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For the past three years, British courts have led the press for a comprehensive investigation of British intelligence involvement in CIA torture programs. In case after case, judges rejected the Labour Government’s claims that what transpired was not torture and that national-security concerns (specifically, keeping the CIA’s secrets) trumped the interests of justice. In their most recent ruling, the judges were finally explicit in concluding that the opposite was so: national-security classifications must fall in the face of credible allegations of torture—in essence the criminal-law prohibition on torture is a more fundamental legal rule than that which draws a cloak of secrecy over the work of the intelligence services. As British voters turned the left-leaning Labour Government from power and replaced them with a right-leaning coalition led by the Conservatives, most close observers of the issue expected that a serious judicial and prosecutorial inquiry into torture would finally occur. On Tuesday, Prime Minister David Cameron laid out the ground rules for the torture probe in an important speech to Parliament:
Our reputation as a country that believes in human rights, justice, fairness and the rule of law – indeed for much of what the Services exist to protect – risks being tarnished. Public confidence is being eroded with people doubting the ability of our Services to protect us and questioning the rules under which they operate. And terrorists and extremists are able to exploit these allegations for their own propaganda.
Mr Speaker, myself, the Deputy Prime Minister, the coalition government – we all believe it is time to clear this matter up once and for all. So today I want to set out how we will deal with the problems of the past how we will sort out the future and, crucially, how we can make sure the security services can get on, do their job and keep us safe…
We cannot have their work impeded by these allegations. We need to restore Britain’s moral leadership in the world. That’s why we are determined to clear things up.
It is significant and proper that Cameron justifies the inquiry as necessary to remove the cloud from the intelligence services. In the United States, the opposition most frequently articulated towards any inquiry is that it will destroy the CIA’s morale and effectiveness. But in fact only a tiny handful of CIA employees were ever involved in the use of torture techniques, and the real issue goes not even so much to them as to the policy makers who gave a green light. The developments in Britain also show that it is puerile nonsense to characterize opposition to torture as “left” and support for torture as “conservative.” In Britain, the push for a stand against torture has steadily come from the right, and the cloak of national security secrecy has been invoked by the left. The torture issue has nothing to do with traditional political ideology. It has to do with the corruption of power and the desire of those who have it to avoid any accountability for their misconduct.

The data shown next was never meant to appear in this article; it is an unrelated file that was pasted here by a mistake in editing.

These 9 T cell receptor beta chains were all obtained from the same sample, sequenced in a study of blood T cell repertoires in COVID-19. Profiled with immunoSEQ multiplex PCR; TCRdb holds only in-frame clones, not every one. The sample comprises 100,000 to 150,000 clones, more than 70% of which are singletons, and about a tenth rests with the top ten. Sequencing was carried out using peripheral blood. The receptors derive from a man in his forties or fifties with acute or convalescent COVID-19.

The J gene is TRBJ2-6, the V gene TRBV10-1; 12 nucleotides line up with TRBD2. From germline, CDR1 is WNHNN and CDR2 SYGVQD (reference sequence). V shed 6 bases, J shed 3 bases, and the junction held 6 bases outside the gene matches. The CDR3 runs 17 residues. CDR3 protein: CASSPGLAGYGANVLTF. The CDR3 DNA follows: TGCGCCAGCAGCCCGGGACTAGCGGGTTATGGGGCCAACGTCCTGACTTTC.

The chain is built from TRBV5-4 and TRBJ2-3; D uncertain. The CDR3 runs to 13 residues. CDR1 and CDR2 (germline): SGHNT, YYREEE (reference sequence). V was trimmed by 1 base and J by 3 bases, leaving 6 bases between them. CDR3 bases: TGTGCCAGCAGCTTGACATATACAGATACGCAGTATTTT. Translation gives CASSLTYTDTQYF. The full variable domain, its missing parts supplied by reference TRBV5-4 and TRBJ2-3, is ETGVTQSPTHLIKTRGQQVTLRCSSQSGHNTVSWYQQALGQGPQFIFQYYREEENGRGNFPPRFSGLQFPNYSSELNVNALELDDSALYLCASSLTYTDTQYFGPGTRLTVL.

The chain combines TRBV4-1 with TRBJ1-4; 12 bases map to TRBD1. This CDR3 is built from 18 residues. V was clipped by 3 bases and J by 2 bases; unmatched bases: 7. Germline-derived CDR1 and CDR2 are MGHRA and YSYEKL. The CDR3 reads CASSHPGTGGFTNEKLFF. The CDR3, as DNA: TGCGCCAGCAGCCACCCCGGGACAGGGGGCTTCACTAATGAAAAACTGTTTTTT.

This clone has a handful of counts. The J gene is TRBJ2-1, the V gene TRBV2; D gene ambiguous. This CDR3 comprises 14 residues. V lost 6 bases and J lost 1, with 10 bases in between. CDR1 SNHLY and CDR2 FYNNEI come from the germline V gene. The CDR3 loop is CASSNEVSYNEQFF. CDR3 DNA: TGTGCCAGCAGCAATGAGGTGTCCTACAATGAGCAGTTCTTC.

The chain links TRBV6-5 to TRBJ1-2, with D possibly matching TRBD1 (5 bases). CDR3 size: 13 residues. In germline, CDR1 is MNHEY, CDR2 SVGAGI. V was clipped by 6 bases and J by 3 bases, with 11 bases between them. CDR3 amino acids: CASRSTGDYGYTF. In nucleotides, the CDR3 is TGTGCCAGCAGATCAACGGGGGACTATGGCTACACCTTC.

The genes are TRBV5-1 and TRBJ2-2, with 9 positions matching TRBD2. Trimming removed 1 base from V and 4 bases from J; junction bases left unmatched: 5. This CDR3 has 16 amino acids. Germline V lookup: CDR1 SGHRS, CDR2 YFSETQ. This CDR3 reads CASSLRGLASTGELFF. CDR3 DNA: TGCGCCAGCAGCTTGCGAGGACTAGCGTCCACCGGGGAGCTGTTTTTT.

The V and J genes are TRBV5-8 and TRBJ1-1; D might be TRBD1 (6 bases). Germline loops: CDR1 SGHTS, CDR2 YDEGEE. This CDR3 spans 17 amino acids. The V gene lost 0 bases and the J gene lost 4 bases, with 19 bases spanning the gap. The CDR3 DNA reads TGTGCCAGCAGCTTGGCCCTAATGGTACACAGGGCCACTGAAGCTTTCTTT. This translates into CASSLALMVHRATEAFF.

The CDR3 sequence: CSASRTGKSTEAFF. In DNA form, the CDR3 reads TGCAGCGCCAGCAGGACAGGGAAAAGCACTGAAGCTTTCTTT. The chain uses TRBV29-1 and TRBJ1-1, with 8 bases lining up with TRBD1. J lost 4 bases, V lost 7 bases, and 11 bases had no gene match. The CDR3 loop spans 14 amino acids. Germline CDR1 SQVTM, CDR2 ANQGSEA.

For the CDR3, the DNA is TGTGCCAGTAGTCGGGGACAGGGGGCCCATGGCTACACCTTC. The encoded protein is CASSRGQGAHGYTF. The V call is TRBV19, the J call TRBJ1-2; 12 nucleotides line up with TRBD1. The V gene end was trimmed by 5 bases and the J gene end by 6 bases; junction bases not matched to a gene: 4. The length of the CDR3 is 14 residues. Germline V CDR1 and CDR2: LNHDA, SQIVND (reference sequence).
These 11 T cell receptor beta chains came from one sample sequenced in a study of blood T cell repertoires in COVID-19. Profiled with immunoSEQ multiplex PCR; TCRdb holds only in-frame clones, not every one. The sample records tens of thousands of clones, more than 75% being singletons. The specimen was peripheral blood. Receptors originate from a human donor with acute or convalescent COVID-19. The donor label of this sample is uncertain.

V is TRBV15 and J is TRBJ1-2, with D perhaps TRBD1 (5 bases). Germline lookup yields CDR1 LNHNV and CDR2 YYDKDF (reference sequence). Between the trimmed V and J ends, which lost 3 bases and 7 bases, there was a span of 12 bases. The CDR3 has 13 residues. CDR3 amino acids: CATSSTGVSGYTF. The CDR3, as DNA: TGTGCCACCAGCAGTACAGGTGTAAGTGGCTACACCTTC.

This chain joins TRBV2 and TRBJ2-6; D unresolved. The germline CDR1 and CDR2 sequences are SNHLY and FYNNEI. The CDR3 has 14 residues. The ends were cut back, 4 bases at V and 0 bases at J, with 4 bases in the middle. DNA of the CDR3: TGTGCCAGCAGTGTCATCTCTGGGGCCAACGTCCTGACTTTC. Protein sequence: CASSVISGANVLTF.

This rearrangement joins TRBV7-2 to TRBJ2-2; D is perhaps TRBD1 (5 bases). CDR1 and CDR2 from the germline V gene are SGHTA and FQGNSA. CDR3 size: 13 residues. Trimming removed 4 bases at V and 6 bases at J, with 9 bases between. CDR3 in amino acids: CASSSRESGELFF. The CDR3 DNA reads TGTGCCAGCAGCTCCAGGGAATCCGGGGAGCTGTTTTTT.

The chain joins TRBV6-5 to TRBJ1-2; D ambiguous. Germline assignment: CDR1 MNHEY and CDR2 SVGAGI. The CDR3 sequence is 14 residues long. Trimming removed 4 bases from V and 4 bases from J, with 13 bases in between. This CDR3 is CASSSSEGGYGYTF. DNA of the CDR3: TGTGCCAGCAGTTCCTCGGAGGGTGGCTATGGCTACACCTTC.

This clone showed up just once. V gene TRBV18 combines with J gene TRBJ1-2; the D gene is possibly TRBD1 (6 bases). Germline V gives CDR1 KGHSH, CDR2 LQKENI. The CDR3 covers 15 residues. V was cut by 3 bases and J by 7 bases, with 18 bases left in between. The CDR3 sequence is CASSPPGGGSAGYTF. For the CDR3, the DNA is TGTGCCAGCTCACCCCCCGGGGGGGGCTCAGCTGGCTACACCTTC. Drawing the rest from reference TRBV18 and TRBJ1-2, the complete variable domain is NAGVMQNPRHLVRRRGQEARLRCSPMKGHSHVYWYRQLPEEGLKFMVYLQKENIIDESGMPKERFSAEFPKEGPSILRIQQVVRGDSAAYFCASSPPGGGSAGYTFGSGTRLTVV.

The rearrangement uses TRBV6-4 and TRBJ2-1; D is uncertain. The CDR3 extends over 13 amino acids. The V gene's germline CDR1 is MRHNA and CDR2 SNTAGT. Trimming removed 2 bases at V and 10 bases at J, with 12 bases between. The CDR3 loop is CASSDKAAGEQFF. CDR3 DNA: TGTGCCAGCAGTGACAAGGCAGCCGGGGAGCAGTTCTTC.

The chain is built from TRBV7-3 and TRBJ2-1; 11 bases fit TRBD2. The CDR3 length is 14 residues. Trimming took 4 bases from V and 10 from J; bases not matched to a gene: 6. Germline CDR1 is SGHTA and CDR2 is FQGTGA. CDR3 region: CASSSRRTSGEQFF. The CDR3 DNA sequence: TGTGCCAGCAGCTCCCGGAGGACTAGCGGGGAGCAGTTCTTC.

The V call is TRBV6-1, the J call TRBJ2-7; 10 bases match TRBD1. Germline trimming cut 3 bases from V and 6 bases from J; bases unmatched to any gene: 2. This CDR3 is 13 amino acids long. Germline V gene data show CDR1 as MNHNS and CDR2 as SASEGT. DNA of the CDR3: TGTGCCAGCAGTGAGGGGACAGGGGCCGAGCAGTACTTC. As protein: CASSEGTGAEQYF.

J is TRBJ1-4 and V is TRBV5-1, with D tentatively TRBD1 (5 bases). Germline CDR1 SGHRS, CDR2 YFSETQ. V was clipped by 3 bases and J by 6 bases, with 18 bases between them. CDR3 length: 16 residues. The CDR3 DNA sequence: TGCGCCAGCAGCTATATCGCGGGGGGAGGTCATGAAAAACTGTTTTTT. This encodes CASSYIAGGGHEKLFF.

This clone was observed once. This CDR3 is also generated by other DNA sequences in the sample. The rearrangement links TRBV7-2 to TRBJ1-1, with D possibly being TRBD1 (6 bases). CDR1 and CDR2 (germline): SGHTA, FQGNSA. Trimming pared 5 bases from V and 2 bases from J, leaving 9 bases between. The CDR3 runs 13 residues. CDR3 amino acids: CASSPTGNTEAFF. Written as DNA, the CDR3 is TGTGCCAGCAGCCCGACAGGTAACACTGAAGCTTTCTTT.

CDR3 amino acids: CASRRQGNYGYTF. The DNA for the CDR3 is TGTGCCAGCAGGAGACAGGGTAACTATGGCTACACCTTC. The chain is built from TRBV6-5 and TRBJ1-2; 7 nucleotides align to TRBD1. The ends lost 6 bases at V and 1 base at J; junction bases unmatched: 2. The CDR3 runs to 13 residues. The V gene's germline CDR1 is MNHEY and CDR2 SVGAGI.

In showing the road forward on this vital issue, Britain has done a better service to the “special relationship” than it did with the poodle-like deeds of the Blair era. It’s time for the United States to follow this example. It can start with some minor acts that demonstrate the Obama Administration’s commitment to the prohibition on torture. One would be to create a process to compensate innocent victims of torture that the United States has already acknowledged: the cases of mistaken identity like Maher Arar and Khaled El-Masri, and the case of the Egyptian cleric Abu Omar, who already holds an Italian money judgment against United States agents. But the far larger debt owed in this case is to the American people who have a right to know what was done, who instigated the process, and how we can be certain that it has actually been brought to a close.
More from Scott Horton:
Six Questions — October 18, 2014, 8:00 pm
Nathaniel Raymond on CIA interrogation techniques.
I recently spent a semester teaching writing at an elite liberal-arts college. At strategic points around the campus, in shades of yellow and green, banners displayed the following pair of texts. The first was attributed to the college’s founder, which dates it to the 1920s. The second was extracted from the latest version of the institution’s mission statement:
The paramount obligation of a college is to develop in its students the ability to think clearly and independently, and the ability to live confidently, courageously, and hopefully.
Let us take a moment to compare these texts. The first thing to observe about the older one is that it is a sentence. It expresses an idea by placing concepts in relation to one another within the kind of structure that we call a syntax. It is, moreover, highly wrought: a parallel structure underscored by repetition, five adverbs balanced two against three.
Percentage of Britons who cannot name the city that provides the setting for the musical Chicago:
An Australian entrepreneur was selling oysters raised in tanks laced with Viagra.
A naked man believed to be under the influence of LSD rammed his pickup truck into two police cars.
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“Shelby is waiting for something. He himself does not know what it is. When it comes he will either go back into the world from which he came, or sink out of sight in the morass of alcoholism or despair that has engulfed other vagrants.”